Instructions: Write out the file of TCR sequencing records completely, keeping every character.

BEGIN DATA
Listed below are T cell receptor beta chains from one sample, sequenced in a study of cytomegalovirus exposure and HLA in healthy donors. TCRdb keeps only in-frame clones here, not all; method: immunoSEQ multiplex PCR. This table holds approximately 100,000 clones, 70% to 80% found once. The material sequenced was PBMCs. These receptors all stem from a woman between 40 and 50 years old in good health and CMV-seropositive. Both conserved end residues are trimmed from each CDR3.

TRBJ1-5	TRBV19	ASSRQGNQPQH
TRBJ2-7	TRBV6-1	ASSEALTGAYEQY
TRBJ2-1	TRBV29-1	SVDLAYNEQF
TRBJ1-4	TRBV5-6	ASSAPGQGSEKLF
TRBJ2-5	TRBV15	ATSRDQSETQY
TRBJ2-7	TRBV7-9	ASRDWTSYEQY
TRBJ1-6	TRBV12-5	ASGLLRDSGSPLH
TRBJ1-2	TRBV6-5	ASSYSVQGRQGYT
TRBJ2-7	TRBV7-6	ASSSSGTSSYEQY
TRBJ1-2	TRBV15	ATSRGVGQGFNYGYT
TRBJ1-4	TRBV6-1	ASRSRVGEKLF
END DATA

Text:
Listed below are T cell receptor beta chains from one sample, sequenced in a study of cytomegalovirus exposure and HLA in healthy donors. TCRdb keeps only in-frame clones here, not all; method: immunoSEQ multiplex PCR. This table holds approximately 100,000 clones, 70% to 80% found once. The material sequenced was PBMCs. These receptors all stem from a woman between 40 and 50 years old in good health and CMV-seropositive. Both conserved end residues are trimmed from each CDR3.

TRBJ1-5	TRBV19	ASSRQGNQPQH
TRBJ2-7	TRBV6-1	ASSEALTGAYEQY
TRBJ2-1	TRBV29-1	SVDLAYNEQF
TRBJ1-4	TRBV5-6	ASSAPGQGSEKLF
TRBJ2-5	TRBV15	ATSRDQSETQY
TRBJ2-7	TRBV7-9	ASRDWTSYEQY
TRBJ1-6	TRBV12-5	ASGLLRDSGSPLH
TRBJ1-2	TRBV6-5	ASSYSVQGRQGYT
TRBJ2-7	TRBV7-6	ASSSSGTSSYEQY
TRBJ1-2	TRBV15	ATSRGVGQGFNYGYT
TRBJ1-4	TRBV6-1	ASRSRVGEKLF